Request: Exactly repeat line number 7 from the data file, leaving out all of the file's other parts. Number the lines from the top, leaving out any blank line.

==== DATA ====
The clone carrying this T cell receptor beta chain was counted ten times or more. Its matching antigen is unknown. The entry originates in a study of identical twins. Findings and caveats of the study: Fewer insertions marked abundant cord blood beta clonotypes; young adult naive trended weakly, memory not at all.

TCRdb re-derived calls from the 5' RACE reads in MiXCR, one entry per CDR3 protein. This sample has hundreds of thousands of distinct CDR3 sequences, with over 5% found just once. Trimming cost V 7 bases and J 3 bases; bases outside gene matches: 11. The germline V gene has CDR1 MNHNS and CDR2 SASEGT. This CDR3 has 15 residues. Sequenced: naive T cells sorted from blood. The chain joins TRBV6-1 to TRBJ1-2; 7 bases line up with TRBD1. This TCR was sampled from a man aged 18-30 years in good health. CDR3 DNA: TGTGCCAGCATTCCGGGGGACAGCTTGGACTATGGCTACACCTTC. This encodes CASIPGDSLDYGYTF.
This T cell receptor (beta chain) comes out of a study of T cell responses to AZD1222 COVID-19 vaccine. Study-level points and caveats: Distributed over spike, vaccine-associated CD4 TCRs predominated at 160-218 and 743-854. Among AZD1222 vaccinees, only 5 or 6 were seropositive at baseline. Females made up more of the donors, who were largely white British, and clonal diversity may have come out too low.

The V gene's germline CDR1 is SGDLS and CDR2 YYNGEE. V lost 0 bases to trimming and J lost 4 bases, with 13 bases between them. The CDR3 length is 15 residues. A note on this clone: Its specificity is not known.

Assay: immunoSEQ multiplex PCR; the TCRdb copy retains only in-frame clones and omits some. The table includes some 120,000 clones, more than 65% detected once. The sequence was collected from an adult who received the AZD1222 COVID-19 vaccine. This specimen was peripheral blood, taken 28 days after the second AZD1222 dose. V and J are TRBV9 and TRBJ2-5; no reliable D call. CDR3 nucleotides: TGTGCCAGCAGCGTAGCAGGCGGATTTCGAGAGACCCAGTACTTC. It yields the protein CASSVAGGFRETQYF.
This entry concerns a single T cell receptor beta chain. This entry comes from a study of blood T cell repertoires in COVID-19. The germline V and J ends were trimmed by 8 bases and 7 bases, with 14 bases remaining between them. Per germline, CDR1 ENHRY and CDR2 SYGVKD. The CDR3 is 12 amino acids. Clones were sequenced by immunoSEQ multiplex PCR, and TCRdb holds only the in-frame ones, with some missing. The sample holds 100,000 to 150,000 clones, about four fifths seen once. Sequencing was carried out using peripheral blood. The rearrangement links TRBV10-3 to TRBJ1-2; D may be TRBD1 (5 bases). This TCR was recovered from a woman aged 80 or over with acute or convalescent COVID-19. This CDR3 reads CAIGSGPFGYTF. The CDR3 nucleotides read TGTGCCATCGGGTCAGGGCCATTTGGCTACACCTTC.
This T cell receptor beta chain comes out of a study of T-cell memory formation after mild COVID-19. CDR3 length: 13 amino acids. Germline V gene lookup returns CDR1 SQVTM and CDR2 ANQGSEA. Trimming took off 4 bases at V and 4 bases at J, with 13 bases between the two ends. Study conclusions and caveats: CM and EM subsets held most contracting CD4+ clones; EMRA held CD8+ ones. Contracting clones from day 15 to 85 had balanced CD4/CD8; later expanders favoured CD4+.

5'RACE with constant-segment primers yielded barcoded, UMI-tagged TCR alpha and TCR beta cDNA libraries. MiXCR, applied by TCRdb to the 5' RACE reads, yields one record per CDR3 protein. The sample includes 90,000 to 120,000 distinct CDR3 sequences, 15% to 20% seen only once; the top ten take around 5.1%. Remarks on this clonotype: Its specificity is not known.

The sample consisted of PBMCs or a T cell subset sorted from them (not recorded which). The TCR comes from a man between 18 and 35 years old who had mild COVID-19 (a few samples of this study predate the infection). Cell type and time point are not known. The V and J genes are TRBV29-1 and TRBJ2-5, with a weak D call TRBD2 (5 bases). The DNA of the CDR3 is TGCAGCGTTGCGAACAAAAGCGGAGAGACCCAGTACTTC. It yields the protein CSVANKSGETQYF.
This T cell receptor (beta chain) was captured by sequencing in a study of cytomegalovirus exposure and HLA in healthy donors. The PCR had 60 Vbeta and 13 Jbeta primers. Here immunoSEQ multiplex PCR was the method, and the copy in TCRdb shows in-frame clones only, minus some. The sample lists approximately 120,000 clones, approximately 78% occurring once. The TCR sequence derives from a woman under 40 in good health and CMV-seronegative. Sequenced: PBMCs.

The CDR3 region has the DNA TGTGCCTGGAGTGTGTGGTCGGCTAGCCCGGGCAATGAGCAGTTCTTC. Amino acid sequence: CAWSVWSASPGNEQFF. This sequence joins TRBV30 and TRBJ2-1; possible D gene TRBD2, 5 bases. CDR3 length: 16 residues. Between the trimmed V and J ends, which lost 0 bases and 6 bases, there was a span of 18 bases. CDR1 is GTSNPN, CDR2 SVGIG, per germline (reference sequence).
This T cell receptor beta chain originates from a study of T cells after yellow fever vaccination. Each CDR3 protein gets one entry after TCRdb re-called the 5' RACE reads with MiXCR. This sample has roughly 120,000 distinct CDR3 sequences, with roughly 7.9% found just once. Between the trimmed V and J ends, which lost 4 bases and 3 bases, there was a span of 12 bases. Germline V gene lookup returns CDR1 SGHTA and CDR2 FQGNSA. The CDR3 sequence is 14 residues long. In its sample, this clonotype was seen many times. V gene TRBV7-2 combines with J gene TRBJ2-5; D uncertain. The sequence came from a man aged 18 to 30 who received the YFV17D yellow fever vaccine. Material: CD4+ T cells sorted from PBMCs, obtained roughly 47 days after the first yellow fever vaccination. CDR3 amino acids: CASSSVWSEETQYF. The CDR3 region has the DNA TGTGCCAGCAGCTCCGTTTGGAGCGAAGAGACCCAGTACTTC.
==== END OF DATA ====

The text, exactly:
This T cell receptor beta chain comes out of a study of T-cell memory formation after mild COVID-19. CDR3 length: 13 amino acids. Germline V gene lookup returns CDR1 SQVTM and CDR2 ANQGSEA. Trimming took off 4 bases at V and 4 bases at J, with 13 bases between the two ends. Study conclusions and caveats: CM and EM subsets held most contracting CD4+ clones; EMRA held CD8+ ones. Contracting clones from day 15 to 85 had balanced CD4/CD8; later expanders favoured CD4+.